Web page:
• Technical Explanation: Applications that use dynamic queries without proper input validation and parameterization are susceptible to injection attacks.
  • Example: An attacker crafts a malicious SQL query that gets executed by the application, allowing unauthorized access to the database.
  • Impact: Attackers can manipulate data, steal information, or even gain control over the entire system.

In a restaurant, the chef prepares a salad, and a customer sneaks in their own homemade dressing without anyone noticing. The customer’s dressing gets mixed with the restaurant’s salad, causing chaos. Similarly, injection vulnerabilities allow attackers to sneak malicious code into the application, leading to unexpected outcomes.

4. Insecure Design

Picture a castle built without considering any security measures, like having open gates and windows everywhere. It looks grand from the outside, but intruders can easily sneak inside and steal valuable treasures. Similarly, if an application’s design doesn’t take security into account, attackers can exploit its vulnerabilities, leading to data breaches and security problems.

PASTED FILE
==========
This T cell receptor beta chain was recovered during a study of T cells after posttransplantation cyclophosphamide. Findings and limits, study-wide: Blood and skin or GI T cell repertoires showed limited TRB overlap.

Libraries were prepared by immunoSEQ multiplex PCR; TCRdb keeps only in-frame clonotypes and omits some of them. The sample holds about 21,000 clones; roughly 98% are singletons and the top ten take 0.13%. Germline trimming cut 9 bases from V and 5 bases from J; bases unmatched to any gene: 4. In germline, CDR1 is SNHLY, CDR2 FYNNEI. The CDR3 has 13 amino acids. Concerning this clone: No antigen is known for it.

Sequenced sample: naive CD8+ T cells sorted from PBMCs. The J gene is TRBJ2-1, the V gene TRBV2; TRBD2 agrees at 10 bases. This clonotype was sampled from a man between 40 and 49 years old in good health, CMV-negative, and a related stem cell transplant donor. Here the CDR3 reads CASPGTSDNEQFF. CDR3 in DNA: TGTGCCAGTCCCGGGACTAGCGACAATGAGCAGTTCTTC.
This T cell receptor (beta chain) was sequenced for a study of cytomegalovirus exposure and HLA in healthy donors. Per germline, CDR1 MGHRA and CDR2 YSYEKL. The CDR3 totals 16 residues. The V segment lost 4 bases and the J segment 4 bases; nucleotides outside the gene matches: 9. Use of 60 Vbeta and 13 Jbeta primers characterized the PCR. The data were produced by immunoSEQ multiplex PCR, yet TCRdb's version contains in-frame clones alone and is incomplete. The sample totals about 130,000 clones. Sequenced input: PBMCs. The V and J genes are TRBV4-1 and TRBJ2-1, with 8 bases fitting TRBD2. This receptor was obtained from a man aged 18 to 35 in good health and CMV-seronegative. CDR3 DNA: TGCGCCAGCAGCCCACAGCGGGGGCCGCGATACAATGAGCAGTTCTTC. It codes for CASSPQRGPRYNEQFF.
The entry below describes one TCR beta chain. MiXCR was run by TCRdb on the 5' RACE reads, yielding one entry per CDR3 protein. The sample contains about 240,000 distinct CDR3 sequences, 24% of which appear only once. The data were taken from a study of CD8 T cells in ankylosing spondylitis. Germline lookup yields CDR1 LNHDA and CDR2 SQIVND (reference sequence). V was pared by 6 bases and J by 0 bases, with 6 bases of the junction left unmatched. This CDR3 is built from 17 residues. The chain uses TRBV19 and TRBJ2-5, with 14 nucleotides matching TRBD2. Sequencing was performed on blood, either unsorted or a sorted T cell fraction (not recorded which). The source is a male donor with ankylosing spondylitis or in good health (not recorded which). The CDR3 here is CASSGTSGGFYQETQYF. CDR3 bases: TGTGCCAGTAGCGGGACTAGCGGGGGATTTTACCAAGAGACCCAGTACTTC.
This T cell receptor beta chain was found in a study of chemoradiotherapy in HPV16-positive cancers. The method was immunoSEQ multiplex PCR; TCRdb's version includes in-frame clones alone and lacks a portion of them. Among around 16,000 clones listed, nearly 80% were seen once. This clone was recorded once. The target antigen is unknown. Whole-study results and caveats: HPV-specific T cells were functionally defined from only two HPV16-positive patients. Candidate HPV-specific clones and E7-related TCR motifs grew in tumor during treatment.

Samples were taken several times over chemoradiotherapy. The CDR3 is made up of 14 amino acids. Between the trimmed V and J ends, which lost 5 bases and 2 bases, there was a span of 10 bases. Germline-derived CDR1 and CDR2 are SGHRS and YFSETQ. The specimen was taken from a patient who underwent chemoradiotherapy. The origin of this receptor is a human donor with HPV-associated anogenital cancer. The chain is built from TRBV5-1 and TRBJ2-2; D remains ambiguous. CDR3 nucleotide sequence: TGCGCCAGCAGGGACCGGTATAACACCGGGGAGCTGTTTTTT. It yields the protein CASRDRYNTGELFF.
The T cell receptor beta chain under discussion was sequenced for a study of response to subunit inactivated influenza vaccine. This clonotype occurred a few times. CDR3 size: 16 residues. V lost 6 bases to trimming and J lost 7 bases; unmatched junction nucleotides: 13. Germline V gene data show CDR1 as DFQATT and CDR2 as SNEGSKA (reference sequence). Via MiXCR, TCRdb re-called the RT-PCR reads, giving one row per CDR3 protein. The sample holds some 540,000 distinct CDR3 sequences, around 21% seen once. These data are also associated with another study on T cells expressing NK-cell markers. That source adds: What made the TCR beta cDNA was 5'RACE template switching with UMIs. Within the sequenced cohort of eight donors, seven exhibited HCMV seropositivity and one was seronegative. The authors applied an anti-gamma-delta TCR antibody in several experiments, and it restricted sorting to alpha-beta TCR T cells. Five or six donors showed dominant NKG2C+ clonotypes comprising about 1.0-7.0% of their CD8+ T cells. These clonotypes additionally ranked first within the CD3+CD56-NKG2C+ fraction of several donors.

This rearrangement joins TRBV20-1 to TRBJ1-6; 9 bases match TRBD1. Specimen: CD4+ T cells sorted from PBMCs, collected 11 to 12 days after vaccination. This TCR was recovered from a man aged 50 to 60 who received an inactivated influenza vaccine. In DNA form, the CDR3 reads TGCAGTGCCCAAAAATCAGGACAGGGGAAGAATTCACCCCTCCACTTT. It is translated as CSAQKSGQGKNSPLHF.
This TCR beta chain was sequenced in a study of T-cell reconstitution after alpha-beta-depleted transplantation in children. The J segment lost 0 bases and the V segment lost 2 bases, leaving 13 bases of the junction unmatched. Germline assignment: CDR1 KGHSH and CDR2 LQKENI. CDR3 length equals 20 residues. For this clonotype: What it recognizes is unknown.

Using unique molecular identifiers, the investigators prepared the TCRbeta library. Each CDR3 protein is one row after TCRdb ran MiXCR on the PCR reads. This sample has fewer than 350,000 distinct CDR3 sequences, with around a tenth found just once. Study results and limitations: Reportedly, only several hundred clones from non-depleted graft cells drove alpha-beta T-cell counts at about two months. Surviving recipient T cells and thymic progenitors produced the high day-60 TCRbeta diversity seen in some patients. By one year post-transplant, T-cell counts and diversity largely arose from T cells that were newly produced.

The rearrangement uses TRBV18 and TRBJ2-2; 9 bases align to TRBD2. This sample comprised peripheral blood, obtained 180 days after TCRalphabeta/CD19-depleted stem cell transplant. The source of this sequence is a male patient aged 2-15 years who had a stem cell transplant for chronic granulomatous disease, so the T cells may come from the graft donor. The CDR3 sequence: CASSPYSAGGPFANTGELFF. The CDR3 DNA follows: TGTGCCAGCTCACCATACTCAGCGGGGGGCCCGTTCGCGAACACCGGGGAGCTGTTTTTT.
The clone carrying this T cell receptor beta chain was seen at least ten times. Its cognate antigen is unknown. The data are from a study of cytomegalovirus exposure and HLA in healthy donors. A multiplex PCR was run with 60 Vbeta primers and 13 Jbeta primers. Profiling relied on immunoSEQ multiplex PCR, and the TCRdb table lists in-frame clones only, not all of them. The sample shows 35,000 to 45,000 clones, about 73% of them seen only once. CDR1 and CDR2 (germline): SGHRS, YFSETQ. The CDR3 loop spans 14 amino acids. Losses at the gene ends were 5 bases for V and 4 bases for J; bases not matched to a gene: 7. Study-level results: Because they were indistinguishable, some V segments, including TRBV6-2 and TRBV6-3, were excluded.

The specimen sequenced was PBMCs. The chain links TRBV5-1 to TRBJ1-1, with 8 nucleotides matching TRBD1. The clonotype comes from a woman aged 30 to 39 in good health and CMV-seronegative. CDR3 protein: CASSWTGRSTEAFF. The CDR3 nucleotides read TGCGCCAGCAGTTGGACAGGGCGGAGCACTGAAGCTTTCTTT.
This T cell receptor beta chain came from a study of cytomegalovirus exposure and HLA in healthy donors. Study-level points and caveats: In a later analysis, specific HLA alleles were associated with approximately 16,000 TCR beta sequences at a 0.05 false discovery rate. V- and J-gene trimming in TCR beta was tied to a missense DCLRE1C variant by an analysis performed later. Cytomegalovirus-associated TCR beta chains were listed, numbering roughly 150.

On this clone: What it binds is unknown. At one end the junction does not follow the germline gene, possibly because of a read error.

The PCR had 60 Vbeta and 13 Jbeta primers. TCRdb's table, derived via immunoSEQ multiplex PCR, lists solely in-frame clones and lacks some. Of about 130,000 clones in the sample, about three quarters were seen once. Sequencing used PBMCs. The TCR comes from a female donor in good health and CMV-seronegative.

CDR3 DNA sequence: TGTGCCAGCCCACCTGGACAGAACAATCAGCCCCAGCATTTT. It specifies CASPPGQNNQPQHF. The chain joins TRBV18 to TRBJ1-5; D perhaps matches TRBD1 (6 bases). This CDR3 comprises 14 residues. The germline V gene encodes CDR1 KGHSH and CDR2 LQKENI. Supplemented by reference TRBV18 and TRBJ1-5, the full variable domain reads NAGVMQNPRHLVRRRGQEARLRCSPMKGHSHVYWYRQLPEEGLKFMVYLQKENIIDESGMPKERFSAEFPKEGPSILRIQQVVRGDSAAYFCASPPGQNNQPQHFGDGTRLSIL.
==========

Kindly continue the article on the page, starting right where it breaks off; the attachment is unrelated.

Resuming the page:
Code example: Lacking proper access controls in a web application.

// Insecure JavaScript code (no access control)
if (userType == "admin") {
// Perform admin actions
  • Meaning & Theory: Insecure design refers to security weaknesses stemming from flawed application architecture and design decisions.
  • Technical Explanation: Lack of proper threat modeling, access controls, or separation of duties can lead to unintended exposure of sensitive functionalities or data.